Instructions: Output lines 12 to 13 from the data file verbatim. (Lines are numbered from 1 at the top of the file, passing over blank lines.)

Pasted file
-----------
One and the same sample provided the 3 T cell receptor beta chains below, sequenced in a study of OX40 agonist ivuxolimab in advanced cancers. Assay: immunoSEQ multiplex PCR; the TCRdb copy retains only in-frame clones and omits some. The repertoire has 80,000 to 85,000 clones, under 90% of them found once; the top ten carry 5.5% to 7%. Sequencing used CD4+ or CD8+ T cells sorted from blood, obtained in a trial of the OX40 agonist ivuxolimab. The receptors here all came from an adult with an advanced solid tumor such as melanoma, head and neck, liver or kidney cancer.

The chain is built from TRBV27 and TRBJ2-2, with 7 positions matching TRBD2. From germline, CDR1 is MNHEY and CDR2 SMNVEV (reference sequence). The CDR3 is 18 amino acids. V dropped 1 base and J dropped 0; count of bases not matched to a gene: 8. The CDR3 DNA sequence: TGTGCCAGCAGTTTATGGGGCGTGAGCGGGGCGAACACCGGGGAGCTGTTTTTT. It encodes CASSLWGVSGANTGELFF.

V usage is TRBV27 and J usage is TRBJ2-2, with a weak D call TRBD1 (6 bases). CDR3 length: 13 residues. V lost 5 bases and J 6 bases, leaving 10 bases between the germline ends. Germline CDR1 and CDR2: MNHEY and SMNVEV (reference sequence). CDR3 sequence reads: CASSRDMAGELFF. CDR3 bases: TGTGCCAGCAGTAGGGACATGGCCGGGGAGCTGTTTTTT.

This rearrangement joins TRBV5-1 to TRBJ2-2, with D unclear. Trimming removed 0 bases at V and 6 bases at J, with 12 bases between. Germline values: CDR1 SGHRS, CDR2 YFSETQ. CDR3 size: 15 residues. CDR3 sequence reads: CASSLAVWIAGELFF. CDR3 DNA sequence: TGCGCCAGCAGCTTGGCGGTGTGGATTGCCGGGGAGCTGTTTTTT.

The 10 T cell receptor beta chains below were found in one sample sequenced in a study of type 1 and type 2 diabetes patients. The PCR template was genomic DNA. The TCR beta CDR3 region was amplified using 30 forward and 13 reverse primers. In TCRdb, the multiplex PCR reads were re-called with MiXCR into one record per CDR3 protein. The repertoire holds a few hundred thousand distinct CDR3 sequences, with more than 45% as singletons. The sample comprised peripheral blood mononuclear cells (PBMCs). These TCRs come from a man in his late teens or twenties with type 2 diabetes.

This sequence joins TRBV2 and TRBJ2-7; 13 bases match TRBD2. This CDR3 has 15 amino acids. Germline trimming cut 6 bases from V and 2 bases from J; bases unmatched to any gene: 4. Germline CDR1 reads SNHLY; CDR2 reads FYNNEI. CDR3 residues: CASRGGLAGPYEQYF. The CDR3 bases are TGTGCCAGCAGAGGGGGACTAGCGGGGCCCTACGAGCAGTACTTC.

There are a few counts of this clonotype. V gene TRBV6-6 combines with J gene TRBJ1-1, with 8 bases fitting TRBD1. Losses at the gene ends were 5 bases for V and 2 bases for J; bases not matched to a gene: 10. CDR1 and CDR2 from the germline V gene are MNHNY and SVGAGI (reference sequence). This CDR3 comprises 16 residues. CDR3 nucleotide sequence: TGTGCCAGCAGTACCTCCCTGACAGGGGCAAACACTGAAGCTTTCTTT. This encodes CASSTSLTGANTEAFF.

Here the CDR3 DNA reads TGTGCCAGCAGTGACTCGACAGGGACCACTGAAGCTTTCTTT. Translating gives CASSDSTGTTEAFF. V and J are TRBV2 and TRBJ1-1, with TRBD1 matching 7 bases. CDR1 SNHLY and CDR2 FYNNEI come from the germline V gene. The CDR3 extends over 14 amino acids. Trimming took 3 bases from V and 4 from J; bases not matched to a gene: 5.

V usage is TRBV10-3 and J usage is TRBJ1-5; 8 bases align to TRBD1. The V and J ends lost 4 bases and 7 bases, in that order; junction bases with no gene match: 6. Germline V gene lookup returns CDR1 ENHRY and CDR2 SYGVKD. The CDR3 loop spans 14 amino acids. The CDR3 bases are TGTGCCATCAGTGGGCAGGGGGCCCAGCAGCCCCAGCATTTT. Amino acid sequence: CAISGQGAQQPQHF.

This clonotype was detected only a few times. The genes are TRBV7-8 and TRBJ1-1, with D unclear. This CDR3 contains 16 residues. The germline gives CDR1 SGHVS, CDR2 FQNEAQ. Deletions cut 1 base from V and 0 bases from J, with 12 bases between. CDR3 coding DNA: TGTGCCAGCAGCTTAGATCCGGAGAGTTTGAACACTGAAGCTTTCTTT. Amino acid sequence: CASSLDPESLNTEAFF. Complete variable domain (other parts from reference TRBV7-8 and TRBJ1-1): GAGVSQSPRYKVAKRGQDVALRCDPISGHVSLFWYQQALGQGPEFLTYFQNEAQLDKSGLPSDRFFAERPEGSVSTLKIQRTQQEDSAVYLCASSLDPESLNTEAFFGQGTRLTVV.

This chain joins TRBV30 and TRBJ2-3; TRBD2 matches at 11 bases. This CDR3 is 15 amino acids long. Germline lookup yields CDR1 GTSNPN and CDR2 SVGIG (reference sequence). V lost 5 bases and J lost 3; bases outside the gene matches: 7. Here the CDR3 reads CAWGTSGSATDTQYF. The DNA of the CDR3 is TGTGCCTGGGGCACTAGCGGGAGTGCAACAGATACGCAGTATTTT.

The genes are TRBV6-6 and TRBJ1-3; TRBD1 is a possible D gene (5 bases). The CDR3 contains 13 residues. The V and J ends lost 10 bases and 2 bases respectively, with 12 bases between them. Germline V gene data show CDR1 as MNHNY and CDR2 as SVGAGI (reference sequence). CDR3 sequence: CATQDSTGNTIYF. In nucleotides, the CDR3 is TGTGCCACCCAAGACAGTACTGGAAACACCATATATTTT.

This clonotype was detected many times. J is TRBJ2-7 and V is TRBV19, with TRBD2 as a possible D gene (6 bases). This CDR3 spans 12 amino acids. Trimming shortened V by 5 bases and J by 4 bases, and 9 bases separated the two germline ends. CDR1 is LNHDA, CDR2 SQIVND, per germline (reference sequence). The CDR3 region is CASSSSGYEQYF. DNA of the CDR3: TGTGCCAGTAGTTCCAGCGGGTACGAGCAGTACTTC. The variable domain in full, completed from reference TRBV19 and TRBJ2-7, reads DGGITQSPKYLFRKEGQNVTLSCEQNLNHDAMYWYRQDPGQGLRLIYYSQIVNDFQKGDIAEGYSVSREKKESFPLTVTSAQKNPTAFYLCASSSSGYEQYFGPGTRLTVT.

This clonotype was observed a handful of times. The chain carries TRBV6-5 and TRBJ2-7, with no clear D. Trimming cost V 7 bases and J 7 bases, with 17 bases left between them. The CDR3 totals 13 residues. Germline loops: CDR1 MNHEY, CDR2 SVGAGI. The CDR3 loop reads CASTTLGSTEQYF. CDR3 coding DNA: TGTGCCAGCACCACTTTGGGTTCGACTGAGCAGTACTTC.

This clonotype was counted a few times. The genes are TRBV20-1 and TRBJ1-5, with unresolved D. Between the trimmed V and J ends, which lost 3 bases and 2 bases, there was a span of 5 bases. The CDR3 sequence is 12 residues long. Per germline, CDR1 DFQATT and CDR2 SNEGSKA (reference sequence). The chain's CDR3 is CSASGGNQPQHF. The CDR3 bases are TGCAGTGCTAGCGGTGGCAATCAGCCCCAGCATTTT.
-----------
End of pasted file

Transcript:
The genes are TRBV6-6 and TRBJ1-3; TRBD1 is a possible D gene (5 bases). The CDR3 contains 13 residues. The V and J ends lost 10 bases and 2 bases respectively, with 12 bases between them. Germline V gene data show CDR1 as MNHNY and CDR2 as SVGAGI (reference sequence). CDR3 sequence: CATQDSTGNTIYF. In nucleotides, the CDR3 is TGTGCCACCCAAGACAGTACTGGAAACACCATATATTTT.

This clonotype was detected many times. J is TRBJ2-7 and V is TRBV19, with TRBD2 as a possible D gene (6 bases). This CDR3 spans 12 amino acids. Trimming shortened V by 5 bases and J by 4 bases, and 9 bases separated the two germline ends. CDR1 is LNHDA, CDR2 SQIVND, per germline (reference sequence). The CDR3 region is CASSSSGYEQYF. DNA of the CDR3: TGTGCCAGTAGTTCCAGCGGGTACGAGCAGTACTTC. The variable domain in full, completed from reference TRBV19 and TRBJ2-7, reads DGGITQSPKYLFRKEGQNVTLSCEQNLNHDAMYWYRQDPGQGLRLIYYSQIVNDFQKGDIAEGYSVSREKKESFPLTVTSAQKNPTAFYLCASSSSGYEQYFGPGTRLTVT.